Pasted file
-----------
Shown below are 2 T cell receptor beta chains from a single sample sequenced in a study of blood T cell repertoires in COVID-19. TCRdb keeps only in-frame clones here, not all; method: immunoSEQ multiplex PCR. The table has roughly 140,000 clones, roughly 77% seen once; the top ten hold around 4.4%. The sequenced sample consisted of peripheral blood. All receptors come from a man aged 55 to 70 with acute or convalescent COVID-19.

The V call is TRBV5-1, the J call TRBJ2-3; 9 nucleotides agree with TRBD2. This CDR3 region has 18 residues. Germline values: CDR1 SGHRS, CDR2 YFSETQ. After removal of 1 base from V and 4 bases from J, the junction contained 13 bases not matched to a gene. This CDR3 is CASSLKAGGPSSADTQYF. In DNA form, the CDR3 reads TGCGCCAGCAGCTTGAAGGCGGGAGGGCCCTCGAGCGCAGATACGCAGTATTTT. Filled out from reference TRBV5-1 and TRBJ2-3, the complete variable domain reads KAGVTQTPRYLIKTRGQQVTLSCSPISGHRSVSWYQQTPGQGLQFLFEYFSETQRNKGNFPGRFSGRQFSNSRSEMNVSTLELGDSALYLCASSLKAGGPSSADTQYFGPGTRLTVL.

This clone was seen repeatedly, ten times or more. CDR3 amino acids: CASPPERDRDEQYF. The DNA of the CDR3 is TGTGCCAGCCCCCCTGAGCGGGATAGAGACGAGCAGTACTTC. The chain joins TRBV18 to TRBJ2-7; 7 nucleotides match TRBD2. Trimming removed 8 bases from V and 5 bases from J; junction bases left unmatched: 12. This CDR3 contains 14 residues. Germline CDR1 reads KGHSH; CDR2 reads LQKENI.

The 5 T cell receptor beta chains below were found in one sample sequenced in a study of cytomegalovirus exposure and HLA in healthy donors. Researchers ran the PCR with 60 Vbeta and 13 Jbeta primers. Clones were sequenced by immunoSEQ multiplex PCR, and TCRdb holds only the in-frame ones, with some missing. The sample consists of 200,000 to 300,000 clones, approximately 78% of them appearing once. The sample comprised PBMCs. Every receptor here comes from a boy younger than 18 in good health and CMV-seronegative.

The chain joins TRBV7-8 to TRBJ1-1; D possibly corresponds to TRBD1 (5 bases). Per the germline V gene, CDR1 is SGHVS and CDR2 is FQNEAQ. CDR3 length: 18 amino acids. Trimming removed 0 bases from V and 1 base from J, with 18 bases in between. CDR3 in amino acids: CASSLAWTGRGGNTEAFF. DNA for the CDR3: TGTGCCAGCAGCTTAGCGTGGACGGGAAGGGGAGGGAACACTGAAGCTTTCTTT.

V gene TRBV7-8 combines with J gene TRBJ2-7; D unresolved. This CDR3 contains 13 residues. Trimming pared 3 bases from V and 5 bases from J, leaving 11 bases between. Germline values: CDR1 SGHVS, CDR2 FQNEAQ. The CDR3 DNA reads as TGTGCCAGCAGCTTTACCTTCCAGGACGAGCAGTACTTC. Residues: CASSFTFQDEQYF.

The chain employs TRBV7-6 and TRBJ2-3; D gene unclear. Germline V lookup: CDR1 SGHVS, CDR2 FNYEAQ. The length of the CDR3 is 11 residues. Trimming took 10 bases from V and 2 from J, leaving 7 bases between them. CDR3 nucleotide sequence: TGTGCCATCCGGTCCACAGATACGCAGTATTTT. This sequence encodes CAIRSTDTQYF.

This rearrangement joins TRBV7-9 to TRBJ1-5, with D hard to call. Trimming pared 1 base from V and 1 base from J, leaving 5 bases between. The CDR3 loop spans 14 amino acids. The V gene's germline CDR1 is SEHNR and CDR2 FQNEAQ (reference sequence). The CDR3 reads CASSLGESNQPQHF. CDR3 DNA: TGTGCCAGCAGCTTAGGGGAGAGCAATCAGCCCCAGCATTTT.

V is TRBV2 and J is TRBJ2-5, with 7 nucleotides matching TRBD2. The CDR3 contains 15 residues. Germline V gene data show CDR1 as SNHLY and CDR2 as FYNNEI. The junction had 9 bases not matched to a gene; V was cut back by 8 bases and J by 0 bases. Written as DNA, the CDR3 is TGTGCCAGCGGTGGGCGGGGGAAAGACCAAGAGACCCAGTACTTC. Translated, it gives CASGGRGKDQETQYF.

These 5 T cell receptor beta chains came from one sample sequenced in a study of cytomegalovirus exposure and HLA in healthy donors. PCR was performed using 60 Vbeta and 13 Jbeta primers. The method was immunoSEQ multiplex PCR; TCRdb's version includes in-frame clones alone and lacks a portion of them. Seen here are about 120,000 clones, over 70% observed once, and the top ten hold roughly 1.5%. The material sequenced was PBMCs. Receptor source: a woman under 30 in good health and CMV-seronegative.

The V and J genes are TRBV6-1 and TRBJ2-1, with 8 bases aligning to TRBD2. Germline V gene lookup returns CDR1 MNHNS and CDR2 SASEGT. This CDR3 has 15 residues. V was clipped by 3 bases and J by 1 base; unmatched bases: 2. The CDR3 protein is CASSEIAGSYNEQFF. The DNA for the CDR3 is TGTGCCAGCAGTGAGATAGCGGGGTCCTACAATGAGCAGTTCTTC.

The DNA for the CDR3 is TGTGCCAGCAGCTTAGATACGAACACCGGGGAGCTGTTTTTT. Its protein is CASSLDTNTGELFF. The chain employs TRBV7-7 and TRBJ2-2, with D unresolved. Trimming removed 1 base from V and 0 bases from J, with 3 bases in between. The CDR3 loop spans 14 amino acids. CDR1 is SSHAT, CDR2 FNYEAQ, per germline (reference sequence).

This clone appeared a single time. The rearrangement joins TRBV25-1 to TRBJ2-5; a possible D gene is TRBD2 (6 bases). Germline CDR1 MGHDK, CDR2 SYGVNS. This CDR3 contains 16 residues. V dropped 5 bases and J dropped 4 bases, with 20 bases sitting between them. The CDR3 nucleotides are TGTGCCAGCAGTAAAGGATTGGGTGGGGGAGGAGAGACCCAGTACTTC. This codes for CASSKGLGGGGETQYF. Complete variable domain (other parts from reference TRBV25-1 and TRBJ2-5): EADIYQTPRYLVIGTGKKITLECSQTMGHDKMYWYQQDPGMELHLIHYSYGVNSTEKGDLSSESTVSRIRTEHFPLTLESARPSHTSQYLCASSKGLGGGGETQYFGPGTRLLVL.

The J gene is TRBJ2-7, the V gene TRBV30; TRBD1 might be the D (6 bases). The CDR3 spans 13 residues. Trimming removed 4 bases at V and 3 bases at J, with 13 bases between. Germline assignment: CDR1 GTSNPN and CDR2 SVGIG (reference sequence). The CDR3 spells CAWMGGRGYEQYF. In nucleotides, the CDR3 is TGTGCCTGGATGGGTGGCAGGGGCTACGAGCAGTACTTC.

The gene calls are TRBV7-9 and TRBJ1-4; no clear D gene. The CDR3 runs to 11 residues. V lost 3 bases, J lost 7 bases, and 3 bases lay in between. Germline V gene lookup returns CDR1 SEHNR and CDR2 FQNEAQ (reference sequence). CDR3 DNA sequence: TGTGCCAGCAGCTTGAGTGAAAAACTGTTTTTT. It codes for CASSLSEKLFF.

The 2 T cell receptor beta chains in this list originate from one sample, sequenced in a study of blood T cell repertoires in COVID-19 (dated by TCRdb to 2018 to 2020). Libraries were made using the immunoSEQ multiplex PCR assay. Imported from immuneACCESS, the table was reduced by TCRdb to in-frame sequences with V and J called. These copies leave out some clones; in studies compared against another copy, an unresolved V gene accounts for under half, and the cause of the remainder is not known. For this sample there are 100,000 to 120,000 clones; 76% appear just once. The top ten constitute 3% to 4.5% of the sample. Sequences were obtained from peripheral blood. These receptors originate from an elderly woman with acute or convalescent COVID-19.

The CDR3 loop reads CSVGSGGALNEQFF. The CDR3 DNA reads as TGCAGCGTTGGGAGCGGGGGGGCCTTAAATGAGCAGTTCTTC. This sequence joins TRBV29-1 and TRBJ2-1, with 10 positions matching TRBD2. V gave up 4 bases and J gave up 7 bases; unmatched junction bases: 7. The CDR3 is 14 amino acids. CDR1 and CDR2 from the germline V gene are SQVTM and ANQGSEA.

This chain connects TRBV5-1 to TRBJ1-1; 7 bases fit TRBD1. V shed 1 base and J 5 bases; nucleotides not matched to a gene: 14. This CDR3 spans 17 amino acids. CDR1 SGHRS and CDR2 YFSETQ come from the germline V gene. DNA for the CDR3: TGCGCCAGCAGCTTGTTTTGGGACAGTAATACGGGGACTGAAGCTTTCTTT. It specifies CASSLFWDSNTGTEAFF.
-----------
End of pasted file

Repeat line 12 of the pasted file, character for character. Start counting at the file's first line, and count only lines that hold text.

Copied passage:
The DNA for the CDR3 is TGTGCCAGCAGCTTAGATACGAACACCGGGGAGCTGTTTTTT. Its protein is CASSLDTNTGELFF. The chain employs TRBV7-7 and TRBJ2-2, with D unresolved. Trimming removed 1 base from V and 0 bases from J, with 3 bases in between. The CDR3 loop spans 14 amino acids. CDR1 is SSHAT, CDR2 FNYEAQ, per germline (reference sequence).